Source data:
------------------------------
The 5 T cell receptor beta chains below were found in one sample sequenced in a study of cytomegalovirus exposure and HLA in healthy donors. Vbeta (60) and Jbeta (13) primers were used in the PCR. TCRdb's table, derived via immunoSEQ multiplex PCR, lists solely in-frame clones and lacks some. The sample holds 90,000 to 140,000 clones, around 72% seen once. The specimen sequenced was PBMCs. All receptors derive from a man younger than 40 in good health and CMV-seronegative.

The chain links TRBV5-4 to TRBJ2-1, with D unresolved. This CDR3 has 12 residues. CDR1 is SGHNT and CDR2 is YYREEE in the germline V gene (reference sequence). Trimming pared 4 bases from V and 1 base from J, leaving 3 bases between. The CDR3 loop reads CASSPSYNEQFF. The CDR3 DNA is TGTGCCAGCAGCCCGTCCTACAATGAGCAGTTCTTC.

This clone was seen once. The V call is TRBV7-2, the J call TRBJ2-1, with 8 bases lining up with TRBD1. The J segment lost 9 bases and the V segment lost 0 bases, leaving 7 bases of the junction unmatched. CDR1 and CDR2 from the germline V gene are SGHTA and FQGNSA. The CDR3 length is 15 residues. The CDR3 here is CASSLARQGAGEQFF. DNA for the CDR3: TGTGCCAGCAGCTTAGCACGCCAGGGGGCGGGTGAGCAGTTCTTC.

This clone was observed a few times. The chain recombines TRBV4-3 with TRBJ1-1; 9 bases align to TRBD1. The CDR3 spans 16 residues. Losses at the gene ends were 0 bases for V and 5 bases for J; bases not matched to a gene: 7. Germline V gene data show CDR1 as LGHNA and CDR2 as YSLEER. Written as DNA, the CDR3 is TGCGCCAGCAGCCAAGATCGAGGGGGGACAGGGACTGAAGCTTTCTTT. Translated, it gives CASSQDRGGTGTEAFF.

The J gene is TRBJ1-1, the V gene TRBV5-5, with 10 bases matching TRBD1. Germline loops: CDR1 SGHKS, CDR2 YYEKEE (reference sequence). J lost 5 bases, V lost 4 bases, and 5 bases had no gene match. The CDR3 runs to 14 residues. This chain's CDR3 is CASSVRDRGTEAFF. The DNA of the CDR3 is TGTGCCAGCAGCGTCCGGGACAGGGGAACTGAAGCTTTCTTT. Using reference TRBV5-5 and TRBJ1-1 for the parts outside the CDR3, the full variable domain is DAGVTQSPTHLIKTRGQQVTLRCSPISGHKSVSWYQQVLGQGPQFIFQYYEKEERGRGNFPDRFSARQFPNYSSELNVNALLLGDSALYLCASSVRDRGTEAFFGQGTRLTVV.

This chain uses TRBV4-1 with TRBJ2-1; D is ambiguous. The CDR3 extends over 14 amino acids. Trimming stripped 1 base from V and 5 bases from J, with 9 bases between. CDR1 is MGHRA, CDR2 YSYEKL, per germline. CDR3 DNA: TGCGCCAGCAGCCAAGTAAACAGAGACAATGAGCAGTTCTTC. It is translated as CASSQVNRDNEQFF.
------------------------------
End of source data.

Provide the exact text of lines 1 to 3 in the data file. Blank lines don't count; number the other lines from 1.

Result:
The 5 T cell receptor beta chains below were found in one sample sequenced in a study of cytomegalovirus exposure and HLA in healthy donors. Vbeta (60) and Jbeta (13) primers were used in the PCR. TCRdb's table, derived via immunoSEQ multiplex PCR, lists solely in-frame clones and lacks some. The sample holds 90,000 to 140,000 clones, around 72% seen once. The specimen sequenced was PBMCs. All receptors derive from a man younger than 40 in good health and CMV-seronegative.

The chain links TRBV5-4 to TRBJ2-1, with D unresolved. This CDR3 has 12 residues. CDR1 is SGHNT and CDR2 is YYREEE in the germline V gene (reference sequence). Trimming pared 4 bases from V and 1 base from J, leaving 3 bases between. The CDR3 loop reads CASSPSYNEQFF. The CDR3 DNA is TGTGCCAGCAGCCCGTCCTACAATGAGCAGTTCTTC.

This clone was seen once. The V call is TRBV7-2, the J call TRBJ2-1, with 8 bases lining up with TRBD1. The J segment lost 9 bases and the V segment lost 0 bases, leaving 7 bases of the junction unmatched. CDR1 and CDR2 from the germline V gene are SGHTA and FQGNSA. The CDR3 length is 15 residues. The CDR3 here is CASSLARQGAGEQFF. DNA for the CDR3: TGTGCCAGCAGCTTAGCACGCCAGGGGGCGGGTGAGCAGTTCTTC.